Raising multilingual and bilingual children: good for children, families and communities
Raising multilingual or bilingual children is good not only for your child or children, but also for your family and your community.
Children: benefits of multilingualism and bilingualism
For your child, speaking and using more than one language regularly might be linked to:
- better academic results
- more diverse and interesting career opportunities later in life.
Also, if your child grows up speaking more than one language, they might have a better sense of self-worth, identity and belonging. This comes from:
- feeling good about their heritage
- feeling confident about communicating and connecting with extended family members and people who speak their heritage language
- learning and hearing stories directly from family members
- being able to enjoy music, movies, literature and so on in more than one language.
Families: benefits of multilingualism and bilingualism
For your family, multilingualism and developing your language in your child:
- improves communication among your family members
- enhances emotional bonds
- makes it easier for you and your child to be part of your culture
- boosts your family’s sense of cultural identity and belonging.
Communities: benefits of multilingualism and bilingualism
For your wider community, when children speak more than one language, it means that:
- everyone in the community gets a better appreciation of different languages and cultures
- children can more easily travel and work in different countries and cultures when they grow up
- children understand and appreciate different cultures
- children have increased empathy for other ways of understanding the world.
Things to think about when you’re raising multilingual and bilingual children
Raising multilingual or bilingual children is a long-term commitment. To make multilingualism work for your child and family, there are things you can do each day and might need to think about over the long term. These things include:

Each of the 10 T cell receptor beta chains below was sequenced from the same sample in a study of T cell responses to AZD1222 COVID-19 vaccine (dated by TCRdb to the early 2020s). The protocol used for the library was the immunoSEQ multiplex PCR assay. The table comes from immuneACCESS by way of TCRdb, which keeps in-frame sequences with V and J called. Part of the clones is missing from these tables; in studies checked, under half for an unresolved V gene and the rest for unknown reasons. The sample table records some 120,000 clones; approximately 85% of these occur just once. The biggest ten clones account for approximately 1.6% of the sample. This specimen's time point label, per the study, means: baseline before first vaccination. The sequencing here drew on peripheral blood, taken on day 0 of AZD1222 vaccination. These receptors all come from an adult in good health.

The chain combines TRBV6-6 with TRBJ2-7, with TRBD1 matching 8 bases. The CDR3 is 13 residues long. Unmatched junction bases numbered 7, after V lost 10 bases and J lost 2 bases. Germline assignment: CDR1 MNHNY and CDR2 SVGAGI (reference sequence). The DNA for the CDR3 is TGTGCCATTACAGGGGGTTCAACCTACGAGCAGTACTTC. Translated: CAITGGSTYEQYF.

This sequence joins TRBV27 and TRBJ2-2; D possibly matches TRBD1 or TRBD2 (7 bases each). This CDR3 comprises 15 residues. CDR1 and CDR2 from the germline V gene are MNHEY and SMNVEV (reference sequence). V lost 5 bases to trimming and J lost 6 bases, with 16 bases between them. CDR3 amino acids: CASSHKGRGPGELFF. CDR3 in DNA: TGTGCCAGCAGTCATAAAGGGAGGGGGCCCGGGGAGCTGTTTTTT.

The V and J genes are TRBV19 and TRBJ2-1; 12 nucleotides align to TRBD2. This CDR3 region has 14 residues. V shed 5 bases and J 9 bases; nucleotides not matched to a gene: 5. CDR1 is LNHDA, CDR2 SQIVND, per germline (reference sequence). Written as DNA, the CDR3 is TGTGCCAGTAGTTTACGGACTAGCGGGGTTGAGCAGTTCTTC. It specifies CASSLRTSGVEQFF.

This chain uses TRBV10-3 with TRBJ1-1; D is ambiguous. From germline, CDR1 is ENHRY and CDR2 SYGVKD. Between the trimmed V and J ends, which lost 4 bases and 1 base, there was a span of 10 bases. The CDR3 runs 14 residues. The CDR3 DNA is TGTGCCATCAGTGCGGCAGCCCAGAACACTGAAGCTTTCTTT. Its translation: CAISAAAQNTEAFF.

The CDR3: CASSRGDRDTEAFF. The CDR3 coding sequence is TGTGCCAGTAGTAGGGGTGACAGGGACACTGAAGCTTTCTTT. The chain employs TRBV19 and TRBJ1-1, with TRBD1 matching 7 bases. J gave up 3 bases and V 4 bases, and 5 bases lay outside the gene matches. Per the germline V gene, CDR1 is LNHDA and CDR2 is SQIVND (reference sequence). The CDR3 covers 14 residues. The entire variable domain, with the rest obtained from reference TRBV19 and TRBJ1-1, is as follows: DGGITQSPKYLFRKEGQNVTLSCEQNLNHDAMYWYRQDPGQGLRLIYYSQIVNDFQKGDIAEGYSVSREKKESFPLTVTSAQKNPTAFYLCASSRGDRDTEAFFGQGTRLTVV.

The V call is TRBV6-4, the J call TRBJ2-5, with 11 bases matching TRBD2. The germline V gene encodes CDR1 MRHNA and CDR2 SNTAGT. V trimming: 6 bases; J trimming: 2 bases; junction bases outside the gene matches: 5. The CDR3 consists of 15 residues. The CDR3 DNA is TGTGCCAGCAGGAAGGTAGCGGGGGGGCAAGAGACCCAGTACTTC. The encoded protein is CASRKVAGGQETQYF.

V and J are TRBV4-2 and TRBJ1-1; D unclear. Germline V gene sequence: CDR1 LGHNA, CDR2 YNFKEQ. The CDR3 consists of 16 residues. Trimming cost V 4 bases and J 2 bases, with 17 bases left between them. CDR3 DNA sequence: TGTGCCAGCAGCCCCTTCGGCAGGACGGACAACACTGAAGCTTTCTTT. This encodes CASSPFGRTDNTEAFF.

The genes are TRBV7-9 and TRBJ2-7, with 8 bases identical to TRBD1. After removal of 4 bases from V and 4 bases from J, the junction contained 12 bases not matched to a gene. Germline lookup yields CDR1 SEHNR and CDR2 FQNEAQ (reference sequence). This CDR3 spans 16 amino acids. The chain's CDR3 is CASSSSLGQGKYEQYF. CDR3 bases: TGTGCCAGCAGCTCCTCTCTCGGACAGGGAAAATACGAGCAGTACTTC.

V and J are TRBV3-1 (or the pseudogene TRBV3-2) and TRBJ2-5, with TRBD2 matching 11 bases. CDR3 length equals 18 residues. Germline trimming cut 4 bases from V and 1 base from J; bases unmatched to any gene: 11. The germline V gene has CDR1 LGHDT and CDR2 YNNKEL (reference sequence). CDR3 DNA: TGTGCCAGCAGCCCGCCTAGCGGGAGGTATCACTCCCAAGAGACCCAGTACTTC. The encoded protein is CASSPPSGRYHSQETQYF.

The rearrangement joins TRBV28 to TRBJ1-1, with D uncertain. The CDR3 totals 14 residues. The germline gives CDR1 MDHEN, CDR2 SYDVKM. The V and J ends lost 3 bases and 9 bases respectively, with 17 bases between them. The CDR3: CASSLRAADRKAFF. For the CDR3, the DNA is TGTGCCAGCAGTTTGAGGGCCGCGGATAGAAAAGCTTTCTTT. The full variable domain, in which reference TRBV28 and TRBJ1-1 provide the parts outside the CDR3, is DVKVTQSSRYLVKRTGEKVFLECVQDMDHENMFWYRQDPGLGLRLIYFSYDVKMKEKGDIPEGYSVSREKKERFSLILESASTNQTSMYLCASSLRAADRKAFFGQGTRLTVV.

- sticking with your heritage language, even when there’s pressure to choose English
- reminding yourself that using your heritage language helps to strengthen family bonds
- using your heritage language to play games, read books, cook food and do other fun things that make it positive for your child
- helping your child understand the benefits of multilingualism and bilingualism
- making sure your child gets plenty of chances to hear and use their heritage language
- talking to your child’s teachers and getting their support for your efforts
- getting support for yourself – for example, by talking to friends and family who are raising multilingual or bilingual children and finding resources in your community, like bilingual playgroups.
Multilingualism and bilingualism: frequently asked questions
Can children understand the differences between languages?
Children can understand the differences between languages from very early on. They can learn 2 or more languages at the same time without getting confused. For example, they realise very quickly that they need to speak German to Grandma and English to the teacher.
How does multilingualism and bilingualism affect the way children learn English?
Children who grow up in a family where parents have only limited English do better at learning English in school if they keep speaking their heritage languages at home. That’s because a solid base in their first language makes it easier for them to learn a second one.
How does multilingualism and bilingualism affect literacy skills?
Multilingual and bilingual children who are exposed to more than one written language – for example, Spanish and English – or even different writing systems – for example, Chinese and English – can read and write English at high levels. Learning more than one language helps children understand language structures, and they’re more likely to become literate in all the languages they use.
How does multilingualism and bilingualism affect academic learning?
Being multilingual or bilingual often helps children learn at school because it helps them with problem-solving, multitasking, creativity and flexible thinking. These children can also have good focus.
How does multilingualism and bilingualism affect speech development?
All children develop speech at different rates. Learning more than one language at the same time won’t affect how early or quickly your child learns to speak. Children exposed to more than one language from birth become native speakers of all their languages.
Do parents need to worry if multilingual or bilingual children mix their languages?
Multilingual or bilingual children sometimes start a sentence with one language and finish with another language. This is natural part of bilingual development. Children stop doing this with age and experience.
Languages other than English
- Arabic (PDF: 143kb)
- Dari (PDF: 135kb)
- Dinka (PDF: 136kb)
- Hakha Chin (PDF: 162kb)
- Karen (PDF: 133kb)
- Persian (PDF: 136kb)
- Simplified Chinese (PDF: 203kb)
- Swahili (PDF: 133kb)
- Tamil (PDF: 130kb)
- Vietnamese (PDF: 144kb)